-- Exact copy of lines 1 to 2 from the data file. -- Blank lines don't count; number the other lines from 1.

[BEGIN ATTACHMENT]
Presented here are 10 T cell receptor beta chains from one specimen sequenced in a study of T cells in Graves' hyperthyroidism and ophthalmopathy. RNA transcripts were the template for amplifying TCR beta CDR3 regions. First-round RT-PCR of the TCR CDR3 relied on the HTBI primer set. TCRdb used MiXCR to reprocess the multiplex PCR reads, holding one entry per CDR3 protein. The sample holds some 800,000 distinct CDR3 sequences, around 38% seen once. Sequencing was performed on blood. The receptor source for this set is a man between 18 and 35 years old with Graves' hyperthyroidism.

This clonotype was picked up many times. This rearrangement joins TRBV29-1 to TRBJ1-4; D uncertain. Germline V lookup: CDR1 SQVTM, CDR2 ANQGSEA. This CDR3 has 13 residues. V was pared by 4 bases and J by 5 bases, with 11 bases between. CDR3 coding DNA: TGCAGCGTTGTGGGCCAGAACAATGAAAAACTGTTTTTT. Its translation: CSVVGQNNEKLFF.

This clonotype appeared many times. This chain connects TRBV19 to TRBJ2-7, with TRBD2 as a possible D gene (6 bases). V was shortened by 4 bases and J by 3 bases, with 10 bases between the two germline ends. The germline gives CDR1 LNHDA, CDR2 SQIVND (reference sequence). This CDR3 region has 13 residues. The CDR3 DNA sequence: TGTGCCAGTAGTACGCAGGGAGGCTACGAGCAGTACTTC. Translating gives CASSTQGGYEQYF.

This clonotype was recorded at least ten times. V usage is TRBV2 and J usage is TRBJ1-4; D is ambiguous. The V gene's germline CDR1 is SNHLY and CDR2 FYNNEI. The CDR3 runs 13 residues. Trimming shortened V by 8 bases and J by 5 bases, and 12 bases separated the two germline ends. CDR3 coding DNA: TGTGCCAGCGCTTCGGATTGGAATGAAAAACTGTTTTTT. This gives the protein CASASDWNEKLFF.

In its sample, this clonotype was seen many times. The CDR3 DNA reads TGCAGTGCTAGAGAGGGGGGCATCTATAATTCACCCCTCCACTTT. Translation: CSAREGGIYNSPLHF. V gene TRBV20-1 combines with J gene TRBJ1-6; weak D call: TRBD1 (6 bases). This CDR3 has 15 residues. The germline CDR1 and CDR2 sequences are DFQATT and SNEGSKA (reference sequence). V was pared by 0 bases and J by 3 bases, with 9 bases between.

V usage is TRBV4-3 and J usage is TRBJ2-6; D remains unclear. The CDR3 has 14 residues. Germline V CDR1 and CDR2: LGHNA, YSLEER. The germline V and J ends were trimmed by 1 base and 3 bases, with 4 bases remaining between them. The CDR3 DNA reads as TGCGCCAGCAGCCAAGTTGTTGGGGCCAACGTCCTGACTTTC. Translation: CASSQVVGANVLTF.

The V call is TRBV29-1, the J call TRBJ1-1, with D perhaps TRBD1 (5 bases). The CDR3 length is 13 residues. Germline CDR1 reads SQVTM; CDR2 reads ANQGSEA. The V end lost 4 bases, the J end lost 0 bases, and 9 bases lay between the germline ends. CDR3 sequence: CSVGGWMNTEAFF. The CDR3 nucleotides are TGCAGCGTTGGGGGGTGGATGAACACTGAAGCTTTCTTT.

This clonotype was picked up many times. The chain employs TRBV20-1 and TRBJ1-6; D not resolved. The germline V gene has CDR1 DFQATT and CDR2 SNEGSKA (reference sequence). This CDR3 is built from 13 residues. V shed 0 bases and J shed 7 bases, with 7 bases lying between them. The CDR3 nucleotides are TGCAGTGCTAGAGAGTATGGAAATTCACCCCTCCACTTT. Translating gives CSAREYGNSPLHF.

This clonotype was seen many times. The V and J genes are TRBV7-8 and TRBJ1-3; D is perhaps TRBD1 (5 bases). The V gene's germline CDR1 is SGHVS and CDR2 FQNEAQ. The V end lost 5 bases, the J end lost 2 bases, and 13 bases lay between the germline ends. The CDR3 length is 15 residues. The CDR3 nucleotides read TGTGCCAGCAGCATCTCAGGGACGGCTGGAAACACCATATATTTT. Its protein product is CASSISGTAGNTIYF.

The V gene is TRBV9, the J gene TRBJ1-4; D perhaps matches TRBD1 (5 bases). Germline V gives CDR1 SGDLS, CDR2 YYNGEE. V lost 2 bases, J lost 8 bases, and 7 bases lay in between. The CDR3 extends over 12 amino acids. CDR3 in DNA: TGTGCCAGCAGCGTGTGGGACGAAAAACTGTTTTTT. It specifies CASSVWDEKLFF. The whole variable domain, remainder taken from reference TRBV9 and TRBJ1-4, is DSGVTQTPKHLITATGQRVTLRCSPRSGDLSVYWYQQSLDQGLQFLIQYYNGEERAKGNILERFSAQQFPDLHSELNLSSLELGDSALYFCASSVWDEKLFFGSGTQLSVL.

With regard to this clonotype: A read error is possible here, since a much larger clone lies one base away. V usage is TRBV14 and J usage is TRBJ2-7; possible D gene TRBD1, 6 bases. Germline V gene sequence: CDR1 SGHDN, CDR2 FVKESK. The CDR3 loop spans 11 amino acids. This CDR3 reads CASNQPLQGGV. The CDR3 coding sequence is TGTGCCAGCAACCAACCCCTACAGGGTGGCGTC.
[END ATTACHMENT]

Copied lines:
Presented here are 10 T cell receptor beta chains from one specimen sequenced in a study of T cells in Graves' hyperthyroidism and ophthalmopathy. RNA transcripts were the template for amplifying TCR beta CDR3 regions. First-round RT-PCR of the TCR CDR3 relied on the HTBI primer set. TCRdb used MiXCR to reprocess the multiplex PCR reads, holding one entry per CDR3 protein. The sample holds some 800,000 distinct CDR3 sequences, around 38% seen once. Sequencing was performed on blood. The receptor source for this set is a man between 18 and 35 years old with Graves' hyperthyroidism.

This clonotype was picked up many times. This rearrangement joins TRBV29-1 to TRBJ1-4; D uncertain. Germline V lookup: CDR1 SQVTM, CDR2 ANQGSEA. This CDR3 has 13 residues. V was pared by 4 bases and J by 5 bases, with 11 bases between. CDR3 coding DNA: TGCAGCGTTGTGGGCCAGAACAATGAAAAACTGTTTTTT. Its translation: CSVVGQNNEKLFF.